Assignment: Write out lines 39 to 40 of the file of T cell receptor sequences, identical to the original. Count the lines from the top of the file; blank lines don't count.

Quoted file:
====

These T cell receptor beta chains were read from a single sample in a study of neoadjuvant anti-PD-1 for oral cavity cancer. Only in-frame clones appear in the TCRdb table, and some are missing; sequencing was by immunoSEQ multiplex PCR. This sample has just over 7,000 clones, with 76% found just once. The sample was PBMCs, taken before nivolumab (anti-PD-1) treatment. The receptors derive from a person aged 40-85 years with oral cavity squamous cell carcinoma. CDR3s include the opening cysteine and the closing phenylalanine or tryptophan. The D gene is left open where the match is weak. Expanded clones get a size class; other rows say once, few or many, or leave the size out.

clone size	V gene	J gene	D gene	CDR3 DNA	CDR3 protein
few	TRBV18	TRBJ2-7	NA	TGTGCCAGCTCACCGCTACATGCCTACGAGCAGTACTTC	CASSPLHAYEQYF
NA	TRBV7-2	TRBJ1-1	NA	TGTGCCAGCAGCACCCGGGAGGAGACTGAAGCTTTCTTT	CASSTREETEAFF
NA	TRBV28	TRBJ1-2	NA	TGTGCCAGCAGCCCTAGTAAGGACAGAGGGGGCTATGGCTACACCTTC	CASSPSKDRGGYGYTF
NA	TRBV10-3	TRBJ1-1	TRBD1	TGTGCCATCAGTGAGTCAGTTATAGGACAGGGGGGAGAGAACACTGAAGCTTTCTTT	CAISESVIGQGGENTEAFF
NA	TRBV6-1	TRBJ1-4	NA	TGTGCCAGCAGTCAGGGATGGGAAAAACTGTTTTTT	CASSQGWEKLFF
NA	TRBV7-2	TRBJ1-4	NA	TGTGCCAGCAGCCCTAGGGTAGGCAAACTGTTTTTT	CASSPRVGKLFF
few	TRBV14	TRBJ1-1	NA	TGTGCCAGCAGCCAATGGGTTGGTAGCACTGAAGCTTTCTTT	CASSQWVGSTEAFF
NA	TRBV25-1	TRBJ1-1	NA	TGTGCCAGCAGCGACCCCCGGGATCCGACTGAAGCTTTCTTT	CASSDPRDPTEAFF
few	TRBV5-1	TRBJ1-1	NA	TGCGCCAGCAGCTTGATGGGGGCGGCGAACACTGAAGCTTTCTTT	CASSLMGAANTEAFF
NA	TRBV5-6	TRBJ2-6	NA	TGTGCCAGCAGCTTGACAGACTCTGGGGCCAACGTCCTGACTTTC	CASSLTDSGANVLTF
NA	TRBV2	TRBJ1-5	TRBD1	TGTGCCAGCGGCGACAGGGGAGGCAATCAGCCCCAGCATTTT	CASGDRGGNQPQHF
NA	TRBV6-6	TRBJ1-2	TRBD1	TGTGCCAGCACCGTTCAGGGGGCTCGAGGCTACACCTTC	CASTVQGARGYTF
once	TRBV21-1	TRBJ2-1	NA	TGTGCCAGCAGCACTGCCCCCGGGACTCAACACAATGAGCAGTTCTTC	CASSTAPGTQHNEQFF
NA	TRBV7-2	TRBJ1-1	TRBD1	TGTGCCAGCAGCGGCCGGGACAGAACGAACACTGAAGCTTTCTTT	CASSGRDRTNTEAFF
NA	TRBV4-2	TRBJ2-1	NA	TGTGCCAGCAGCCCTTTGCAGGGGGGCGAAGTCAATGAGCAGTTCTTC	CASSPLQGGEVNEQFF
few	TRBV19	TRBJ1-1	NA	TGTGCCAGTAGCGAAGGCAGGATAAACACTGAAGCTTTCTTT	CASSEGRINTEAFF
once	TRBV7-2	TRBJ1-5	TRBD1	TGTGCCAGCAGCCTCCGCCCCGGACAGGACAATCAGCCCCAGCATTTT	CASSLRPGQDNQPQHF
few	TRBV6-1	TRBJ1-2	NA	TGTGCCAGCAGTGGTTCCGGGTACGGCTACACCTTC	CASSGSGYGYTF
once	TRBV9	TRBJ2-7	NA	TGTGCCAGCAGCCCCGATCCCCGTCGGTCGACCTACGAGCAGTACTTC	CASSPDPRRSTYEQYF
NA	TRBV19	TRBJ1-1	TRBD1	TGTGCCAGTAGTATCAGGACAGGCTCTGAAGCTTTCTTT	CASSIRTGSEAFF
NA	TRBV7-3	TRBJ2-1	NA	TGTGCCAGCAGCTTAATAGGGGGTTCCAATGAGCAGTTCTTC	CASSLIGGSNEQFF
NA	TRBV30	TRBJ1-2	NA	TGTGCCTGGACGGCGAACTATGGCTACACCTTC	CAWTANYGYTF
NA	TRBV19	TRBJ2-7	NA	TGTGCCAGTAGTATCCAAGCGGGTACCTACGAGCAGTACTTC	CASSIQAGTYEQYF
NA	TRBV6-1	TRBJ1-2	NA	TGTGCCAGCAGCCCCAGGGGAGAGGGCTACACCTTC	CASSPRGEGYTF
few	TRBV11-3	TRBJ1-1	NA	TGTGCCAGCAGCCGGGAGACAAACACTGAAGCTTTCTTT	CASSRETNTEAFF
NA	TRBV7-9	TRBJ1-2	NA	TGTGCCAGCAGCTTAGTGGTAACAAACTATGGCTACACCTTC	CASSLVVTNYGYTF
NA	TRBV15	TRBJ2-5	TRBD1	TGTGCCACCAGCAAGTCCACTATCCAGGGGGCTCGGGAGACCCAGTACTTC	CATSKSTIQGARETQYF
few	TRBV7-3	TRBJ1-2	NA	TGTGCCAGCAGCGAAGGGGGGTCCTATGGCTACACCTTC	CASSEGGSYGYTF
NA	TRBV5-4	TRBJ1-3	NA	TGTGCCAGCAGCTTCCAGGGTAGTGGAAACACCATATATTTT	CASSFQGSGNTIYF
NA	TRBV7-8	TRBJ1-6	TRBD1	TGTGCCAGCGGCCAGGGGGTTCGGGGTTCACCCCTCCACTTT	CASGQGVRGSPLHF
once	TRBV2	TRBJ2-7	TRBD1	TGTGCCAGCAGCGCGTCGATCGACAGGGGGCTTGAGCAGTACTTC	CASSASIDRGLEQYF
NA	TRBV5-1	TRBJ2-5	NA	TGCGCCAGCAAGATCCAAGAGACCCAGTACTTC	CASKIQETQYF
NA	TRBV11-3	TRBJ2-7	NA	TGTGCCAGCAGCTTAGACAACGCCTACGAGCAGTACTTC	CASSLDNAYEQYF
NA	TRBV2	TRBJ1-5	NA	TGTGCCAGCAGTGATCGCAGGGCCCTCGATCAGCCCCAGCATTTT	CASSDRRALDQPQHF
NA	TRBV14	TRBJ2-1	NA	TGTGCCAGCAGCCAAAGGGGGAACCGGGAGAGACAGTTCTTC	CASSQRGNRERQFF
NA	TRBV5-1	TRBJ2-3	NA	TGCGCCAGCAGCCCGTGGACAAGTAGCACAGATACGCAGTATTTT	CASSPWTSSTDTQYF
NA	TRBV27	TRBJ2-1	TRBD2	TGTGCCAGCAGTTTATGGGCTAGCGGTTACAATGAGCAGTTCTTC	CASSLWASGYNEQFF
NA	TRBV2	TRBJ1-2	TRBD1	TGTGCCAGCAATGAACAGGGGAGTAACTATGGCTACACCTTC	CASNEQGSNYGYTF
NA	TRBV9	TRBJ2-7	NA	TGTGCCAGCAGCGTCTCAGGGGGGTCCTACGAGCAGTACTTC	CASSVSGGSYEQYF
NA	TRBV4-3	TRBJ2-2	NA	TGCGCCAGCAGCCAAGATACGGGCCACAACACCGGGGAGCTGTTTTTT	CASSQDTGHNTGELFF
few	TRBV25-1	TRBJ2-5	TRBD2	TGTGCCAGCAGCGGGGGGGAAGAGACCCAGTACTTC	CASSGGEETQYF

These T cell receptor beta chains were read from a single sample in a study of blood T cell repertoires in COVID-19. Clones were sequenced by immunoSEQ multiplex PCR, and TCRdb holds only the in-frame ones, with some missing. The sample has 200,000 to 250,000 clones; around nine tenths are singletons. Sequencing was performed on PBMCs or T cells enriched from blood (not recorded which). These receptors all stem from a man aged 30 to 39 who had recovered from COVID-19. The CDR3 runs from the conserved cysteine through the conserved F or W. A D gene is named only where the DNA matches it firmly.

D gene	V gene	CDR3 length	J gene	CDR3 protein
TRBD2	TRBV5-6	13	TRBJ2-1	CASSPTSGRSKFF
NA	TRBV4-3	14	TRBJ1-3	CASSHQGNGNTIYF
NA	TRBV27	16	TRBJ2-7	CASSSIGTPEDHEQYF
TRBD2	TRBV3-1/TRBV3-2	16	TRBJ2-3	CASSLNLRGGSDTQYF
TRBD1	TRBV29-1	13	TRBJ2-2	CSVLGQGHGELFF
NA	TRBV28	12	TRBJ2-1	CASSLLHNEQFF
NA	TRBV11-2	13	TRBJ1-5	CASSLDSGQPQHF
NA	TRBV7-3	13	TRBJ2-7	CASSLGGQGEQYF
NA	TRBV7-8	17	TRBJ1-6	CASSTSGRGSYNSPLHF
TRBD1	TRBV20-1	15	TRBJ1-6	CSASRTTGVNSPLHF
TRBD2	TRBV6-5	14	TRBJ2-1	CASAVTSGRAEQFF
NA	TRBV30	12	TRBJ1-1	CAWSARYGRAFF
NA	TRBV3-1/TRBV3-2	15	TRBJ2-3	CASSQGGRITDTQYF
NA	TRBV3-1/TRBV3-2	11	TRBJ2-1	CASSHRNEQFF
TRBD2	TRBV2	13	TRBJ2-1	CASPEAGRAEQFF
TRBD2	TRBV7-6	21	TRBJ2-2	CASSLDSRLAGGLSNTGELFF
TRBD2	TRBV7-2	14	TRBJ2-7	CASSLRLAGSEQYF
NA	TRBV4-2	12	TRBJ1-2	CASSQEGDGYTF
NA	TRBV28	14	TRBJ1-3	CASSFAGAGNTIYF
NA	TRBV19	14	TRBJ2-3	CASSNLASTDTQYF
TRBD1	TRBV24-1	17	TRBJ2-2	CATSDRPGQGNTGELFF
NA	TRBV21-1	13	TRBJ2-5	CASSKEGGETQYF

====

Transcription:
NA	TRBV27	TRBJ2-1	TRBD2	TGTGCCAGCAGTTTATGGGCTAGCGGTTACAATGAGCAGTTCTTC	CASSLWASGYNEQFF
NA	TRBV2	TRBJ1-2	TRBD1	TGTGCCAGCAATGAACAGGGGAGTAACTATGGCTACACCTTC	CASNEQGSNYGYTF